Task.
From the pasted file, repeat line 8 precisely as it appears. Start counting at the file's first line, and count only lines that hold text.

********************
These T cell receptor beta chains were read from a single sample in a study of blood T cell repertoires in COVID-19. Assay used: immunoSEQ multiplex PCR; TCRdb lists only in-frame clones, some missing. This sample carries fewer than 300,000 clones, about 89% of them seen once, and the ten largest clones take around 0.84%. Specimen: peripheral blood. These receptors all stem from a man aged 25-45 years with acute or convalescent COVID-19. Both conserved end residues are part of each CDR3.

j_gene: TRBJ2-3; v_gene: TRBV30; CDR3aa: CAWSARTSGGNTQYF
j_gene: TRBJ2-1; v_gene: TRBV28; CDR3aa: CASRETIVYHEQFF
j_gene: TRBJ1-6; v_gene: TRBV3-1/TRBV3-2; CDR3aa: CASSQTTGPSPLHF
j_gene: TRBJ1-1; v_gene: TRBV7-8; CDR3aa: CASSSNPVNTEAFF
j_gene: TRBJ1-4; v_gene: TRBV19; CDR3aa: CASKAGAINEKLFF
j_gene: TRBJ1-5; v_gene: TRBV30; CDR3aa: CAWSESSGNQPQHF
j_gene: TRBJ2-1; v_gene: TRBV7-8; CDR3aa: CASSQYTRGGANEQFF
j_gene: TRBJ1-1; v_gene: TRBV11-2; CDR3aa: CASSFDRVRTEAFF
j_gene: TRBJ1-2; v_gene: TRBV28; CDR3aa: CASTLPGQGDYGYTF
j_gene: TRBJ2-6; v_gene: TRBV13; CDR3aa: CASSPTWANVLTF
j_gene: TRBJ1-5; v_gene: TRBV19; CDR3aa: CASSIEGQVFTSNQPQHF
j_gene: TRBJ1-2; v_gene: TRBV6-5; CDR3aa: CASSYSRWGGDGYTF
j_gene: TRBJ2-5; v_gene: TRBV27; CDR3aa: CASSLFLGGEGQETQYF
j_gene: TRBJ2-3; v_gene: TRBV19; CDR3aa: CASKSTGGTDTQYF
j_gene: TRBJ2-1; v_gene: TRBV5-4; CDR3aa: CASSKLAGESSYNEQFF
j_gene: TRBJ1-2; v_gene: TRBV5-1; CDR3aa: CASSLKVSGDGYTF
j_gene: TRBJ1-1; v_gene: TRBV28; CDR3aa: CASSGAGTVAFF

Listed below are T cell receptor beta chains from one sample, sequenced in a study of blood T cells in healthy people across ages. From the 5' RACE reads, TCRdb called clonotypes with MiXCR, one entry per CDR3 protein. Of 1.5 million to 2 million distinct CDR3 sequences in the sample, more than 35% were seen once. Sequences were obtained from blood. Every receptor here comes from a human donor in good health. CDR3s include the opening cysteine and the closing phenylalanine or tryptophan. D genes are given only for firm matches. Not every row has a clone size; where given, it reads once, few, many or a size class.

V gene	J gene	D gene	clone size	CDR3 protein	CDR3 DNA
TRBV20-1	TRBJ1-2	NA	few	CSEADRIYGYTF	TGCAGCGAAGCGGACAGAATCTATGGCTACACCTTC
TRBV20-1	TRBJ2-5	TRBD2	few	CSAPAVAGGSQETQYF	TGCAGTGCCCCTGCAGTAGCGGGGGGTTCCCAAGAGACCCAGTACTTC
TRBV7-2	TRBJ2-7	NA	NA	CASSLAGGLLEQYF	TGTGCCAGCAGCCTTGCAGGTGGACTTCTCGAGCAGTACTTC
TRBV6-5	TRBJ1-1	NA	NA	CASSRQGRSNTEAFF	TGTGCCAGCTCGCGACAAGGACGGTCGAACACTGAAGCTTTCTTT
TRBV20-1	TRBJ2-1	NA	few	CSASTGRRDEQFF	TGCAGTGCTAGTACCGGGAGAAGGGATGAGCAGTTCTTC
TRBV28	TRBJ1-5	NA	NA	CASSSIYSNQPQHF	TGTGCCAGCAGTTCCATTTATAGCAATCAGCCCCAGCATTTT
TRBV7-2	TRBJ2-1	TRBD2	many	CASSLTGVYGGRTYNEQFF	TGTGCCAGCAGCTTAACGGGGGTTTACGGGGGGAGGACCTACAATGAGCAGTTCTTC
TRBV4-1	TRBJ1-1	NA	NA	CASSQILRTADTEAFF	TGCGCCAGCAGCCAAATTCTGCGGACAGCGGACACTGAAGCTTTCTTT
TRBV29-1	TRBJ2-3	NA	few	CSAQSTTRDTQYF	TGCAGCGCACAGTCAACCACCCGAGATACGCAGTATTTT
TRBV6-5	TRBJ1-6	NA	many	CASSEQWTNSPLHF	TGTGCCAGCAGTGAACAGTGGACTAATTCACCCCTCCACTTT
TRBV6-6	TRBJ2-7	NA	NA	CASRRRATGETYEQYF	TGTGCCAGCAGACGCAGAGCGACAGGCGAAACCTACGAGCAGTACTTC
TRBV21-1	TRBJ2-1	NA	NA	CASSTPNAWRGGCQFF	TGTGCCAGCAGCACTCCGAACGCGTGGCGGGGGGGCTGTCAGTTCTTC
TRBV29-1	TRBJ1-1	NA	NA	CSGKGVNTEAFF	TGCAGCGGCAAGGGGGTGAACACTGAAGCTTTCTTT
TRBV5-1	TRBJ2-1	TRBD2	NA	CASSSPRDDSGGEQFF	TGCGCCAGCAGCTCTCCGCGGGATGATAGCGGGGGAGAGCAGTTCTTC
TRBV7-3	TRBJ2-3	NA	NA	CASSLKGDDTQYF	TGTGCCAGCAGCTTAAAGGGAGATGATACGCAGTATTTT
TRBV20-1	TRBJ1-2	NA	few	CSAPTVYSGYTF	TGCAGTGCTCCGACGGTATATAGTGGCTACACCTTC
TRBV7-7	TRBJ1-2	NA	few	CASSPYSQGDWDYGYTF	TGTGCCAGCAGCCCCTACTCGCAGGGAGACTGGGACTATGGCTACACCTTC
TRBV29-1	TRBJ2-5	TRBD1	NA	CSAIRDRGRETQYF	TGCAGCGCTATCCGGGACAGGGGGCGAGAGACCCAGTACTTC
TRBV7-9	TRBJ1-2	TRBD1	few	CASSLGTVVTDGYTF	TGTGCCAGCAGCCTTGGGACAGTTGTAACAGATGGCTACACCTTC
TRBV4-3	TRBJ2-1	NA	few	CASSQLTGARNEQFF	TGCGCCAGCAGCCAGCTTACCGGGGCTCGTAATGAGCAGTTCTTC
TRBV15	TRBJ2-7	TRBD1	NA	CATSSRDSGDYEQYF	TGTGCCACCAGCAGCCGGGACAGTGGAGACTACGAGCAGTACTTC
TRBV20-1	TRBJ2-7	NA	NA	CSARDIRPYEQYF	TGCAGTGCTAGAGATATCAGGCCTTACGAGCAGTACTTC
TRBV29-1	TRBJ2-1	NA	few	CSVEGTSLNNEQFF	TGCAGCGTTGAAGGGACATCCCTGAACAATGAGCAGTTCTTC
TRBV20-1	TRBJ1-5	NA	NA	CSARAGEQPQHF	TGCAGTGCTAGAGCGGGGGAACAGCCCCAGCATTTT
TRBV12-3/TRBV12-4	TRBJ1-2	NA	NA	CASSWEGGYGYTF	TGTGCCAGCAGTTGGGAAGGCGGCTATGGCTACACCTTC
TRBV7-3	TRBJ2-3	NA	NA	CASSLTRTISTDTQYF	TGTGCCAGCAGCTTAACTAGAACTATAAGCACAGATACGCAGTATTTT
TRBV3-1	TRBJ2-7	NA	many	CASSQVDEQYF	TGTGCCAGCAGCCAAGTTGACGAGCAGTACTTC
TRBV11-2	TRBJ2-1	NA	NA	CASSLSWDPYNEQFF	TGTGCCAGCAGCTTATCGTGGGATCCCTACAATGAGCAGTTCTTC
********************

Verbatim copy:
j_gene: TRBJ2-1; v_gene: TRBV7-8; CDR3aa: CASSQYTRGGANEQFF